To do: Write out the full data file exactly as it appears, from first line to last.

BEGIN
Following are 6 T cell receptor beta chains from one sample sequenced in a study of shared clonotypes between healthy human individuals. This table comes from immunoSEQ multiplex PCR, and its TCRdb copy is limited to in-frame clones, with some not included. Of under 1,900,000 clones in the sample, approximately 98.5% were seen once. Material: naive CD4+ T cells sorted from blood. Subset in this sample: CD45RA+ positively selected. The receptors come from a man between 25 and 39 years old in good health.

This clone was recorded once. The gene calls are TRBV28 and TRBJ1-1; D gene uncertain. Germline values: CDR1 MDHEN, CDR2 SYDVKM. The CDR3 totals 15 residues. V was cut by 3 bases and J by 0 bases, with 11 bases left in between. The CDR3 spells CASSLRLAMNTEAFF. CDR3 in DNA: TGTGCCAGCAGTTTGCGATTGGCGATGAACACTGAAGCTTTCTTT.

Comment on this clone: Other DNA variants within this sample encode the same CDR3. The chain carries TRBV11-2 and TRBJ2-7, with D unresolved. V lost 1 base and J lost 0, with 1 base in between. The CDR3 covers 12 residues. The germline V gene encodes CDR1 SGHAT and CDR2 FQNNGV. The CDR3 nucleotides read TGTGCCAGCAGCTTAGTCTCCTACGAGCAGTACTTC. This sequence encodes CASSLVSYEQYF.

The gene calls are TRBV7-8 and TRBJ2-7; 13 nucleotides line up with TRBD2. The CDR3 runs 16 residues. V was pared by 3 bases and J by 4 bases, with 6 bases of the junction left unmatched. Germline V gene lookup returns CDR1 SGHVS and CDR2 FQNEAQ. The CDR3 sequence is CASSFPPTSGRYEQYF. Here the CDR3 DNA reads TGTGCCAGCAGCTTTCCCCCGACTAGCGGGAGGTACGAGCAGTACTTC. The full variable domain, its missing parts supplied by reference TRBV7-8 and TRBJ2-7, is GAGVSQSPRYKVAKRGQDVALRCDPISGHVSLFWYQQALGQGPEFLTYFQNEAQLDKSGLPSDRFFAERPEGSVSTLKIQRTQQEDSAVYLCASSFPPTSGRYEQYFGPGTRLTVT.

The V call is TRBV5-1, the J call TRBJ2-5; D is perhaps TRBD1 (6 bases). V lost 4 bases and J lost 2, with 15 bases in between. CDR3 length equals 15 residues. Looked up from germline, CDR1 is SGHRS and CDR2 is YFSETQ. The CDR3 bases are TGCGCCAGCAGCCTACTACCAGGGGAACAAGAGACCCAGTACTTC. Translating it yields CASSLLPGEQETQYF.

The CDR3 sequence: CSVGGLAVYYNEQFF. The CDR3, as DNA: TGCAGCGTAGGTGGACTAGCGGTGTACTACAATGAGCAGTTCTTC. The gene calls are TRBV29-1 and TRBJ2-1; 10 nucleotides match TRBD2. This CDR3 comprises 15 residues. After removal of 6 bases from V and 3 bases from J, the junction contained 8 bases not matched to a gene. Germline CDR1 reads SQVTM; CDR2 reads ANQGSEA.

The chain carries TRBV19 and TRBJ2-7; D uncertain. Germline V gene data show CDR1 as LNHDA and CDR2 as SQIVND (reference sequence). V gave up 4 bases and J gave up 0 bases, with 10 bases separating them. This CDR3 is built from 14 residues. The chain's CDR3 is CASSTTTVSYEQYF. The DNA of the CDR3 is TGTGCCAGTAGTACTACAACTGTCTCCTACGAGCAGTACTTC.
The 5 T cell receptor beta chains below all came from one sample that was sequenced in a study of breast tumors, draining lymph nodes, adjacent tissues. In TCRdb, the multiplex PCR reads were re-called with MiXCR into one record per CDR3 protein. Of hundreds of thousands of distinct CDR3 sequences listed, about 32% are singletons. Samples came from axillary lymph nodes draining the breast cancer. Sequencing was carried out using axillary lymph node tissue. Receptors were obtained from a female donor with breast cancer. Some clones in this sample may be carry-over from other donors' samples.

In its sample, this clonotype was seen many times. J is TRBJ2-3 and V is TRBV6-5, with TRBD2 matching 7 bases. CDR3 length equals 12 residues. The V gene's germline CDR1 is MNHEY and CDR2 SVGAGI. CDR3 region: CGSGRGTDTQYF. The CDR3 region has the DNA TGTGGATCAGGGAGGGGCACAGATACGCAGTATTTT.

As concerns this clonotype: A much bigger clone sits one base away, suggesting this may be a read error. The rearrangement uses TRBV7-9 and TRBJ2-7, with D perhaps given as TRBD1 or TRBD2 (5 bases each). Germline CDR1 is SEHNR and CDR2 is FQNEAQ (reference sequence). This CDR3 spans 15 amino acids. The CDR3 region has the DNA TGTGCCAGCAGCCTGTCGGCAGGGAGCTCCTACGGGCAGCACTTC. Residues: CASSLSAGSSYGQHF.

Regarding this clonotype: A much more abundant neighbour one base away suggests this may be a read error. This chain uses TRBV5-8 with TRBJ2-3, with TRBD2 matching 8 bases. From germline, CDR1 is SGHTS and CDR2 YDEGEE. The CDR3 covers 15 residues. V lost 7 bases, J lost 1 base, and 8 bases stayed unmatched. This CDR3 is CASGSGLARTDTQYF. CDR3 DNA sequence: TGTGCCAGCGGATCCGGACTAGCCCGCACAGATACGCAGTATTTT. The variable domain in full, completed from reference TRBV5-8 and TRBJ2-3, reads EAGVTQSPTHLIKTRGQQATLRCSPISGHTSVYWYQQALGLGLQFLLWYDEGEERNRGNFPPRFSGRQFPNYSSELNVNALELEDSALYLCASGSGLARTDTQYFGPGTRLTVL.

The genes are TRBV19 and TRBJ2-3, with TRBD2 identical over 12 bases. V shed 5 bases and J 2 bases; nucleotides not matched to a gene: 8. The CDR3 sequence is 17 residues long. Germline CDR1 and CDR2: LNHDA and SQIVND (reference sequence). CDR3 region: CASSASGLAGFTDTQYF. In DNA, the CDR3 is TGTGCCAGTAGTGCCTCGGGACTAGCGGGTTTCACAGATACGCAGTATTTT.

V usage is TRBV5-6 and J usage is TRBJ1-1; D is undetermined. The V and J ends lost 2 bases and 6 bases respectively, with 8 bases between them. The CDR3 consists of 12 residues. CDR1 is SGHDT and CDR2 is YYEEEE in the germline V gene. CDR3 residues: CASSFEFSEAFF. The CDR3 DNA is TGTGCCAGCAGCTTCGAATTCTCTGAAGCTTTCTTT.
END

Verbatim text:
Following are 6 T cell receptor beta chains from one sample sequenced in a study of shared clonotypes between healthy human individuals. This table comes from immunoSEQ multiplex PCR, and its TCRdb copy is limited to in-frame clones, with some not included. Of under 1,900,000 clones in the sample, approximately 98.5% were seen once. Material: naive CD4+ T cells sorted from blood. Subset in this sample: CD45RA+ positively selected. The receptors come from a man between 25 and 39 years old in good health.

This clone was recorded once. The gene calls are TRBV28 and TRBJ1-1; D gene uncertain. Germline values: CDR1 MDHEN, CDR2 SYDVKM. The CDR3 totals 15 residues. V was cut by 3 bases and J by 0 bases, with 11 bases left in between. The CDR3 spells CASSLRLAMNTEAFF. CDR3 in DNA: TGTGCCAGCAGTTTGCGATTGGCGATGAACACTGAAGCTTTCTTT.

Comment on this clone: Other DNA variants within this sample encode the same CDR3. The chain carries TRBV11-2 and TRBJ2-7, with D unresolved. V lost 1 base and J lost 0, with 1 base in between. The CDR3 covers 12 residues. The germline V gene encodes CDR1 SGHAT and CDR2 FQNNGV. The CDR3 nucleotides read TGTGCCAGCAGCTTAGTCTCCTACGAGCAGTACTTC. This sequence encodes CASSLVSYEQYF.

The gene calls are TRBV7-8 and TRBJ2-7; 13 nucleotides line up with TRBD2. The CDR3 runs 16 residues. V was pared by 3 bases and J by 4 bases, with 6 bases of the junction left unmatched. Germline V gene lookup returns CDR1 SGHVS and CDR2 FQNEAQ. The CDR3 sequence is CASSFPPTSGRYEQYF. Here the CDR3 DNA reads TGTGCCAGCAGCTTTCCCCCGACTAGCGGGAGGTACGAGCAGTACTTC. The full variable domain, its missing parts supplied by reference TRBV7-8 and TRBJ2-7, is GAGVSQSPRYKVAKRGQDVALRCDPISGHVSLFWYQQALGQGPEFLTYFQNEAQLDKSGLPSDRFFAERPEGSVSTLKIQRTQQEDSAVYLCASSFPPTSGRYEQYFGPGTRLTVT.

The V call is TRBV5-1, the J call TRBJ2-5; D is perhaps TRBD1 (6 bases). V lost 4 bases and J lost 2, with 15 bases in between. CDR3 length equals 15 residues. Looked up from germline, CDR1 is SGHRS and CDR2 is YFSETQ. The CDR3 bases are TGCGCCAGCAGCCTACTACCAGGGGAACAAGAGACCCAGTACTTC. Translating it yields CASSLLPGEQETQYF.

The CDR3 sequence: CSVGGLAVYYNEQFF. The CDR3, as DNA: TGCAGCGTAGGTGGACTAGCGGTGTACTACAATGAGCAGTTCTTC. The gene calls are TRBV29-1 and TRBJ2-1; 10 nucleotides match TRBD2. This CDR3 comprises 15 residues. After removal of 6 bases from V and 3 bases from J, the junction contained 8 bases not matched to a gene. Germline CDR1 reads SQVTM; CDR2 reads ANQGSEA.

The chain carries TRBV19 and TRBJ2-7; D uncertain. Germline V gene data show CDR1 as LNHDA and CDR2 as SQIVND (reference sequence). V gave up 4 bases and J gave up 0 bases, with 10 bases separating them. This CDR3 is built from 14 residues. The chain's CDR3 is CASSTTTVSYEQYF. The DNA of the CDR3 is TGTGCCAGTAGTACTACAACTGTCTCCTACGAGCAGTACTTC.
The 5 T cell receptor beta chains below all came from one sample that was sequenced in a study of breast tumors, draining lymph nodes, adjacent tissues. In TCRdb, the multiplex PCR reads were re-called with MiXCR into one record per CDR3 protein. Of hundreds of thousands of distinct CDR3 sequences listed, about 32% are singletons. Samples came from axillary lymph nodes draining the breast cancer. Sequencing was carried out using axillary lymph node tissue. Receptors were obtained from a female donor with breast cancer. Some clones in this sample may be carry-over from other donors' samples.

In its sample, this clonotype was seen many times. J is TRBJ2-3 and V is TRBV6-5, with TRBD2 matching 7 bases. CDR3 length equals 12 residues. The V gene's germline CDR1 is MNHEY and CDR2 SVGAGI. CDR3 region: CGSGRGTDTQYF. The CDR3 region has the DNA TGTGGATCAGGGAGGGGCACAGATACGCAGTATTTT.

As concerns this clonotype: A much bigger clone sits one base away, suggesting this may be a read error. The rearrangement uses TRBV7-9 and TRBJ2-7, with D perhaps given as TRBD1 or TRBD2 (5 bases each). Germline CDR1 is SEHNR and CDR2 is FQNEAQ (reference sequence). This CDR3 spans 15 amino acids. The CDR3 region has the DNA TGTGCCAGCAGCCTGTCGGCAGGGAGCTCCTACGGGCAGCACTTC. Residues: CASSLSAGSSYGQHF.

Regarding this clonotype: A much more abundant neighbour one base away suggests this may be a read error. This chain uses TRBV5-8 with TRBJ2-3, with TRBD2 matching 8 bases. From germline, CDR1 is SGHTS and CDR2 YDEGEE. The CDR3 covers 15 residues. V lost 7 bases, J lost 1 base, and 8 bases stayed unmatched. This CDR3 is CASGSGLARTDTQYF. CDR3 DNA sequence: TGTGCCAGCGGATCCGGACTAGCCCGCACAGATACGCAGTATTTT. The variable domain in full, completed from reference TRBV5-8 and TRBJ2-3, reads EAGVTQSPTHLIKTRGQQATLRCSPISGHTSVYWYQQALGLGLQFLLWYDEGEERNRGNFPPRFSGRQFPNYSSELNVNALELEDSALYLCASGSGLARTDTQYFGPGTRLTVL.

The genes are TRBV19 and TRBJ2-3, with TRBD2 identical over 12 bases. V shed 5 bases and J 2 bases; nucleotides not matched to a gene: 8. The CDR3 sequence is 17 residues long. Germline CDR1 and CDR2: LNHDA and SQIVND (reference sequence). CDR3 region: CASSASGLAGFTDTQYF. In DNA, the CDR3 is TGTGCCAGTAGTGCCTCGGGACTAGCGGGTTTCACAGATACGCAGTATTTT.

V usage is TRBV5-6 and J usage is TRBJ1-1; D is undetermined. The V and J ends lost 2 bases and 6 bases respectively, with 8 bases between them. The CDR3 consists of 12 residues. CDR1 is SGHDT and CDR2 is YYEEEE in the germline V gene. CDR3 residues: CASSFEFSEAFF. The CDR3 DNA is TGTGCCAGCAGCTTCGAATTCTCTGAAGCTTTCTTT.